Captain Robert Morgan

Robert Clark Morgan (1798-1864) was born in Kent, England. He married Mary Dorrington in 1822, when he was 25 and she was 22. In February 1836 they had one surviving child, having lost several soon after birth, and Mary was expecting another.

Morgan had joined the Royal Navy at the age of 11, and gone to sea in a man o’war. In 1814 he left the navy for the merchant marine, and went whaling, rising to his first command in 1828. In the same year he became a devout Wesleyan Methodist.

Morgan was appointed Master of the Duke of York, owned by the South Australian Company. The vessel was to take company personnel and settlers to Kangaroo Island, and then go whaling in the Pacific. Morgan joined the departing Duke of York at Gravesend on 25 February 1836.

As we know from following his diary on this blog, Morgan’s Duke of York was the first ship to arrive at Kangaroo Island on 27 July 1836.  He remained at the new settlement for nearly two months, before finally setting sail once again for Hobart on 20 September 1836. After a short stay in Hobart to reprovision, the Duke of York set off for the South Sea whaling grounds. By July 1837 they were back in Australian waters, still chasing whales, when they were shipwrecked off present day Port Curtis near Gladstone. There followed a harrowing experience.  All of the crew managed to cram into the three life boats and they set sail for Moreton Bay, some 300 miles distant, landing at intervals to find fresh water.  At one of these landing points two crew members were speared by local Aborigines. One of these men was George Glansford, who was a regular at Morgan’s prayer meetings. They finally reached Moreton Bay on 26 August 1837 and traveled by steamer to Sydney. Morgan finally arrived home in England in February 1838 – almost two years to the day after his original departure.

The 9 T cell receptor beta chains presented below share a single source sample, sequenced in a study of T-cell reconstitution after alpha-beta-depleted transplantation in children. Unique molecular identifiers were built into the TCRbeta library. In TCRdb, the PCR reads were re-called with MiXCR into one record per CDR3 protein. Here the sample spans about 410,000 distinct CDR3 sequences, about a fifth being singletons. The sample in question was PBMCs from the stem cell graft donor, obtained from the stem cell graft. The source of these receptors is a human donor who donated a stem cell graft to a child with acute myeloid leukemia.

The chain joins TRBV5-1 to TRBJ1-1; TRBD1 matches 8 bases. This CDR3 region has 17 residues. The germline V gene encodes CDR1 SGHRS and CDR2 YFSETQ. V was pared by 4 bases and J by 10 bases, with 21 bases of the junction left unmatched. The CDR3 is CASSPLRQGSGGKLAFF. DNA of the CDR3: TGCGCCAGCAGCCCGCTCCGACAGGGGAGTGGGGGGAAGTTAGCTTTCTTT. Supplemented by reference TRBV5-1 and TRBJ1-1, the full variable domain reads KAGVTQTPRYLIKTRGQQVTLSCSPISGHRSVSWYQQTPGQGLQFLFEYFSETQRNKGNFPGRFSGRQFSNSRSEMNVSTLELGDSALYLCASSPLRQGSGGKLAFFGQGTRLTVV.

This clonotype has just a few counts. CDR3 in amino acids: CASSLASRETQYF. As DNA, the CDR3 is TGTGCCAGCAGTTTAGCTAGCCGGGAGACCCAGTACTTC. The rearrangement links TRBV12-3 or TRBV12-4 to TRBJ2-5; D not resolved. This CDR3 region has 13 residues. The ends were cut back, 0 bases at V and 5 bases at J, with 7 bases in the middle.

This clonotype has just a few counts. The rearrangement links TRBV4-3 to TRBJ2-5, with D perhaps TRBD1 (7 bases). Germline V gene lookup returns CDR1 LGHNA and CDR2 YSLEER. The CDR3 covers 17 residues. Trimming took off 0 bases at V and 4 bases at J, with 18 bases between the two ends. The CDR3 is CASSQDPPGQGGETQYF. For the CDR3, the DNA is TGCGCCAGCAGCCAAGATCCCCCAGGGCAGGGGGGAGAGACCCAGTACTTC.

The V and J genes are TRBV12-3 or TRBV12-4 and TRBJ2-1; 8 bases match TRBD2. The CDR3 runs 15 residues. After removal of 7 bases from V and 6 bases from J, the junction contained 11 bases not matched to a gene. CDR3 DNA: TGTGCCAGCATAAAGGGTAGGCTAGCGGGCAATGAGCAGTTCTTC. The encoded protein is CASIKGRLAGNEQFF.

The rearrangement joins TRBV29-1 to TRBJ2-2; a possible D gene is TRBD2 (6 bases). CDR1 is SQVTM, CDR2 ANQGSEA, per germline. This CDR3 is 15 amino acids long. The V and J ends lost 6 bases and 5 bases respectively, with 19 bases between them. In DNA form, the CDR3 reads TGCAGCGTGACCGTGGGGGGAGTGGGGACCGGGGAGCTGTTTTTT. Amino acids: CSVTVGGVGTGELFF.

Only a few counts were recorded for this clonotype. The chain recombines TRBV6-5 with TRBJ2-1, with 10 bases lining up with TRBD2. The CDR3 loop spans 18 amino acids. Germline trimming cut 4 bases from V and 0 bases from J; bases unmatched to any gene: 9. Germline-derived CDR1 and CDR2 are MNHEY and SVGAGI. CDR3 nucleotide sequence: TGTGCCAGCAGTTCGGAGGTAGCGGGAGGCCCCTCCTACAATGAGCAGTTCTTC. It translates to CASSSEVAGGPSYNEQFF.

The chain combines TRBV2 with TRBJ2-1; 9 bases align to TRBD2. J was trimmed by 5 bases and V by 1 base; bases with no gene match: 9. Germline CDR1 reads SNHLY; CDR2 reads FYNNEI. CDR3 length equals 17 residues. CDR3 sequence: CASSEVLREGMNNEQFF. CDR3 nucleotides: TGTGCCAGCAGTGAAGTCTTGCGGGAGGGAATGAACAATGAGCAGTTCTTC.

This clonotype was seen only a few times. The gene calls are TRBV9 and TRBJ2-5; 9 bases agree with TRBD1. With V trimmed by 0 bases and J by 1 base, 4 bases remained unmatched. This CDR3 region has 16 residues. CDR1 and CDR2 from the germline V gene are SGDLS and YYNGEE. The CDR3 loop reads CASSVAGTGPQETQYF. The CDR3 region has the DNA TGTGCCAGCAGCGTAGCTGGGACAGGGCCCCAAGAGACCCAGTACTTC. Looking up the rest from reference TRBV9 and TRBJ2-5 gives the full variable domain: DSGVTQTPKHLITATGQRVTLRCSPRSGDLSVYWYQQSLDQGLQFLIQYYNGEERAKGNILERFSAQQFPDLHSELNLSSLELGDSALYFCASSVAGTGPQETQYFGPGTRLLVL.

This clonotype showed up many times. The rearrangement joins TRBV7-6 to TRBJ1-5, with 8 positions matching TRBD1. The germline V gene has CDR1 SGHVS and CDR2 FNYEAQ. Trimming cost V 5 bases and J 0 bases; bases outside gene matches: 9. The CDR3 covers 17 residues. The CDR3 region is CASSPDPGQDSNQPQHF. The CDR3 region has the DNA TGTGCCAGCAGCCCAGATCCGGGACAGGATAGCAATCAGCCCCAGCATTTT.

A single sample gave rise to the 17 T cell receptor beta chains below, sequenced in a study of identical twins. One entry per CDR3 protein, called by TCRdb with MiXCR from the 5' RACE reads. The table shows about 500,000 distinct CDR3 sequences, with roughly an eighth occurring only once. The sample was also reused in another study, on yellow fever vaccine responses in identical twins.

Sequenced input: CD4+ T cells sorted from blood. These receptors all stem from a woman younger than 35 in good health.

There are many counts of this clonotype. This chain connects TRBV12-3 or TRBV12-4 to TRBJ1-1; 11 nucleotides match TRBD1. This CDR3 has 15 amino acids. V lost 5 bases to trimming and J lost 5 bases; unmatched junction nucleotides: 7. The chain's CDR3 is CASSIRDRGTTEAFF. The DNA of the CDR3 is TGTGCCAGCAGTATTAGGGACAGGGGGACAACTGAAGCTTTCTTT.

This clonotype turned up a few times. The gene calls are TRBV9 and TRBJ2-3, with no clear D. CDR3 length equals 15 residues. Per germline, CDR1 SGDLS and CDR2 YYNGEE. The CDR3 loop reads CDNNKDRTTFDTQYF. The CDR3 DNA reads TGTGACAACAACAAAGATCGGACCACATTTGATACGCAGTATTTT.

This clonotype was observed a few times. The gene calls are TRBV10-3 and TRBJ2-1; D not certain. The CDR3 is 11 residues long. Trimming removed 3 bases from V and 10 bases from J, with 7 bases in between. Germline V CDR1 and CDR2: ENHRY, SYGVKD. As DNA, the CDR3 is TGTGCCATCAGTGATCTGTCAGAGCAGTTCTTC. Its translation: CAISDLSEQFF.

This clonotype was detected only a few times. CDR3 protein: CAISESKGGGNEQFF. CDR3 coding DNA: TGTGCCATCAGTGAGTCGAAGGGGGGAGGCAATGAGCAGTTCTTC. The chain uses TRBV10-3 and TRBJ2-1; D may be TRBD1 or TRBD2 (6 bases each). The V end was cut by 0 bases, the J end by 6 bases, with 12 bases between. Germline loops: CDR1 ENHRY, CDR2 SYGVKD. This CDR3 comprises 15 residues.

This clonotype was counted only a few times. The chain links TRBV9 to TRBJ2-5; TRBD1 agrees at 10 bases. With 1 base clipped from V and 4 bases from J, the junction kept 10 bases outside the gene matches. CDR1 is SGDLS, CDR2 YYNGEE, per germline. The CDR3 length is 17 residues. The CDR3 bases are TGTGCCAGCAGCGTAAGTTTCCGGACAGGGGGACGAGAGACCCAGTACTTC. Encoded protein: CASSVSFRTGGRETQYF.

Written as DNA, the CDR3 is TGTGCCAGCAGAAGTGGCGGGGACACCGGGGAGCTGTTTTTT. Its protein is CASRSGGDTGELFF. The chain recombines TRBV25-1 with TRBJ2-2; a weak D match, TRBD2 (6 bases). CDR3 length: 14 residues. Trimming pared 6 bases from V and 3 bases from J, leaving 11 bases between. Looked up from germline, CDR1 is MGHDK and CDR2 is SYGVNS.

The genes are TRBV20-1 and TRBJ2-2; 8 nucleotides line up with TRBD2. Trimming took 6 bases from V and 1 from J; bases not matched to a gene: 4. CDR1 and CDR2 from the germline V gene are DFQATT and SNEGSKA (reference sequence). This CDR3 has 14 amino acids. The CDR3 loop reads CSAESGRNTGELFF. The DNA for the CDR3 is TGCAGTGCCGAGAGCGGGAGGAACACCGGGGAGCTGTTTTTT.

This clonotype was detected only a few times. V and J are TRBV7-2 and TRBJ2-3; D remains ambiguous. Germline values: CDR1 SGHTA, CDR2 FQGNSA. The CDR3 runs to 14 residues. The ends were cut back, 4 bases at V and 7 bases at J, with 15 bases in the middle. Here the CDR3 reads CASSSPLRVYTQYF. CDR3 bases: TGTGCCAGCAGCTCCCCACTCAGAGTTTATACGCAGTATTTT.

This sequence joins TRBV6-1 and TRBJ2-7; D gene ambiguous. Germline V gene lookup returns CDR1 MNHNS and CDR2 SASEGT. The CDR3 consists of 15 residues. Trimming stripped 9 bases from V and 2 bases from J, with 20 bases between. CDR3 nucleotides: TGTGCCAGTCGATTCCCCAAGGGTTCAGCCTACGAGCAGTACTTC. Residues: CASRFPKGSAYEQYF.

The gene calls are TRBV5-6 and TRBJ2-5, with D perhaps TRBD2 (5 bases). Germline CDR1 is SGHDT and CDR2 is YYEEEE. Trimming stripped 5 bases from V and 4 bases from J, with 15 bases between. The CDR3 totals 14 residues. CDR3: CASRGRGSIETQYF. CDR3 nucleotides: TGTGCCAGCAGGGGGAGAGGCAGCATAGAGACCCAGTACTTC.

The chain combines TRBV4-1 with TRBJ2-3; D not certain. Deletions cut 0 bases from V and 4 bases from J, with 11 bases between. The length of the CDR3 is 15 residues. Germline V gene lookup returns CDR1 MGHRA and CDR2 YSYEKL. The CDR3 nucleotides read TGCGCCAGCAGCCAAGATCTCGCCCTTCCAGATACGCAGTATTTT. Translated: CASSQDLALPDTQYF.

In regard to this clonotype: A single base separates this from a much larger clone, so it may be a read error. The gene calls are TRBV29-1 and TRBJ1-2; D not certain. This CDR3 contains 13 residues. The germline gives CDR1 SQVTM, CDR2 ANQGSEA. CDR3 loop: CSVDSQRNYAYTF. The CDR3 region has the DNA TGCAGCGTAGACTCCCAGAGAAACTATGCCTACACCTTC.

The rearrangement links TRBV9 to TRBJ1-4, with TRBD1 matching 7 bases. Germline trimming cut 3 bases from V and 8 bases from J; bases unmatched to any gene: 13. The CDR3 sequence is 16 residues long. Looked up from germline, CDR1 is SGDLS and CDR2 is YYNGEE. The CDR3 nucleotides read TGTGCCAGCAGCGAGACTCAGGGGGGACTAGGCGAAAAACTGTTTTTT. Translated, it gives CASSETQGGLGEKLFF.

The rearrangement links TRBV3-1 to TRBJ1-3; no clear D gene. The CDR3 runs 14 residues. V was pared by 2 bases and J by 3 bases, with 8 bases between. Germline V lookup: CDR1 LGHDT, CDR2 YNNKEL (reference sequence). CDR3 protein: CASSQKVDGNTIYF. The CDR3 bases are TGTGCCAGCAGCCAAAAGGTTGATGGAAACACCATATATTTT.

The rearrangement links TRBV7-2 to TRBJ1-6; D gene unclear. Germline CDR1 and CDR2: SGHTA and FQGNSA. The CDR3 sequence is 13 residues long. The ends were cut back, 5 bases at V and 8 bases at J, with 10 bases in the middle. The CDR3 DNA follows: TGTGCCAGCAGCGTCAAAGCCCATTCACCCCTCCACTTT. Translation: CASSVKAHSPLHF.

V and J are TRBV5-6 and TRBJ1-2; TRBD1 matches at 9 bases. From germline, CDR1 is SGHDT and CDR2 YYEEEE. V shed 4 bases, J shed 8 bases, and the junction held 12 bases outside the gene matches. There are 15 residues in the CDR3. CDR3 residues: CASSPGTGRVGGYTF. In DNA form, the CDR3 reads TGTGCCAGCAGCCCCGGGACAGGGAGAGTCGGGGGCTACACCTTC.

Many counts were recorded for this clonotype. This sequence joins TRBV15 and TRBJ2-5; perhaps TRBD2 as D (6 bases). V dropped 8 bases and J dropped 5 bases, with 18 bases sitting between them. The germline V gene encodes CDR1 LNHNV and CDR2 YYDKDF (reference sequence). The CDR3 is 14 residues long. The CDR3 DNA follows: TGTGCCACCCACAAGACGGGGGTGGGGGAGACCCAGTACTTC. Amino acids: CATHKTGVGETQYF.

Almost at once Morgan visited the London Missionary Society to enquire about the command of the missionary ship Camden. This was eventually confirmed and he sailed for the Society in the Pacific from April 1838 until July 1843 with Rev. John Williams.  Morgan was with Williams when the latter was murdered in the New Hebrides in what is now Vanuatu. He returned to London in 1839, but made three subsequent voyages for the Society in command of their ship the John Williams. He retired after the third voyage in 1855.

In 1863 Morgan and his wife Mary sailed to Melbourne to live near their only surviving son, also called Robert. The daughter (Maria) who was born just as Morgan left for South Australia in 1836, had died at the age of seven. It seems that Robert junior had gone to Sydney in 1849, then went to Melbourne during the goldrushes in about 1852. Robert Clark Morgan senior died in Melbourne at South Yarra on 23 September 1864 at the age of 66 years. He was buried in the Melbourne General Cemetery.  Mary Morgan died not quite two years later, on 12 February 1866, and was buried beside her husband.

For a full account of Robert Morgan’s life see Dorothy Heinrich The Man Who Hunted Whales Awoonga, 2011.

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